I see a National Public Library Corporation as an outstanding addition to our public information system, a partner to deliver the personalization and embodiment that PBS and NPR cannot. This vision is realized in A History of the World in 100 Objects by the British Museum and BBC.
I’m travelling back in time, and across the globe, to see how we humans over 2 million years have shaped our world and been shaped by it, and I’m going to tell this story exclusively through the things that humans have made: all sorts of things, carefully designed, and then either admired and preserved, or used, broken and thrown away.
The podcasts led me to the website, an engaging place for learning, enjoyment and connection. Each page has rich content and gateways to other points in history, locations throughout the UK where artifacts originated, to the British Museum and other people who are extending and enjoying the collection. Superb integration of the past and present, physical and virtual, central and local are among its many achievements.1 Indeed, I began my exploration with ancient relics and followed my interests seamlessly to local news and things to do in Hereford and Worcester. It was an engaging journey to a specific part of the world I’d never heard of before.
A History of the World in 100 Objects is extremely well conceived and executed and I cannot think of anything this comprehensive, cohesive and uniformly high qualilty in the U.S. Perhaps that’s because an undertaking of this scope is beyond the reach of any individual cultural or public institution. Would it be out of reach as a collaborative effort between strong partners?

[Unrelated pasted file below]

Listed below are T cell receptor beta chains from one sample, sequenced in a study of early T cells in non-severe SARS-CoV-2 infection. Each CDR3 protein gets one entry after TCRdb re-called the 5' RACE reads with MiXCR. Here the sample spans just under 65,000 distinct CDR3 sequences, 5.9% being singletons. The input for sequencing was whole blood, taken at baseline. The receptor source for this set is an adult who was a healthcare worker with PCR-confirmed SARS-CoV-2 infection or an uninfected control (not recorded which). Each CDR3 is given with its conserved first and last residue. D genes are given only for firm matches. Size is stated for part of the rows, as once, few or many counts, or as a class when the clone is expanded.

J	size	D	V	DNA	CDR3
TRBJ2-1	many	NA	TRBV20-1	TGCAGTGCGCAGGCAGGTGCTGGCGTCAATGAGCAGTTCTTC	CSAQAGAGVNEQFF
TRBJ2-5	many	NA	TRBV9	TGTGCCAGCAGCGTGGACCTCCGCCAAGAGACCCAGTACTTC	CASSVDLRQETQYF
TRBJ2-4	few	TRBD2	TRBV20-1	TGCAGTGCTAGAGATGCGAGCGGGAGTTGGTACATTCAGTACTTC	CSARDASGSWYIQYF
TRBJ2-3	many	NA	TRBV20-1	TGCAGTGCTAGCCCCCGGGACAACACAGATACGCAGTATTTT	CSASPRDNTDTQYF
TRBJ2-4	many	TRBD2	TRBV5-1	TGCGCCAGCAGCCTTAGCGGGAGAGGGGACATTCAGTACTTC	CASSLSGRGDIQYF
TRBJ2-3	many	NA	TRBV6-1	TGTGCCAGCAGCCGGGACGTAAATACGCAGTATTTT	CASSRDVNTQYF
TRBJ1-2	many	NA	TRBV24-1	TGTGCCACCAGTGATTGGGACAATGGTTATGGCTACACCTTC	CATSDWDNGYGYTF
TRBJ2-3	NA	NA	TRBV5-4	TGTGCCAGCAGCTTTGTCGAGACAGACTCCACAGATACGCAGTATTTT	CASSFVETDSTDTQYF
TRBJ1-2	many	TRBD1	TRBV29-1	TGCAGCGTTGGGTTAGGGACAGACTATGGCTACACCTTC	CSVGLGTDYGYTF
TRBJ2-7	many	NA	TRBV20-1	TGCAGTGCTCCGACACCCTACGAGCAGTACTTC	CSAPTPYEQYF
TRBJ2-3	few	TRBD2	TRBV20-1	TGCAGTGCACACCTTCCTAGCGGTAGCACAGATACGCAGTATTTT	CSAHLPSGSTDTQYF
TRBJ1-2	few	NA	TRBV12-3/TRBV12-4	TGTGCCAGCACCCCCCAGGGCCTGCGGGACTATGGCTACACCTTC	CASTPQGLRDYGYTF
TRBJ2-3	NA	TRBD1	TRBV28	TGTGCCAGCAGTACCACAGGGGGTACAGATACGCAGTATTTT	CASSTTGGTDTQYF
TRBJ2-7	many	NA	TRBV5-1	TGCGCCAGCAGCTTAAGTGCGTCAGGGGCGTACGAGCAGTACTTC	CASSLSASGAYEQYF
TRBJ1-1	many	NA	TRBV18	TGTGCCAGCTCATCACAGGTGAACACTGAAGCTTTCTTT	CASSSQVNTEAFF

What could libraries contribute to projects like this one? Is there managerial or research talent in the library community? Does the profession have people that can help make connections between knowledge areas? And what about the local aspect? Every community in America has history and talent waiting to be shared. Could our public libraries be good locations to help bring the local richness forward and the distant richness back to their communities in highly personalized and contextualized ways?
This sense of higher purpose, collaboration, excellence and richness is my vision … and I know it’s possible to do great things. We have the talent. We also have the financial resources, among the billions spent annually2 to operate our public and cultural institutions, and the hundreds of millions of dollars in charitable donations they receive each year. What we don’t have is a calling to high standards, a shared sense of purpose and a spirit of collaboration. American instincts sometimes predispose us to settle for less through independent efforts than we could achieve by working together. Take a look at our public schools and libraries to see what I mean.
Let’s stop settling for less. Creation of an NPL with the right leadership would be a bold step in the right direction.
1The project is a veritable primer on how to use digital technologies. I’ll review it from that angle tomorrow.
2The IMLS report, Public Libraries in the United States: Fiscal Year 2007, indicates total public library operating revenue of $11 billion per year.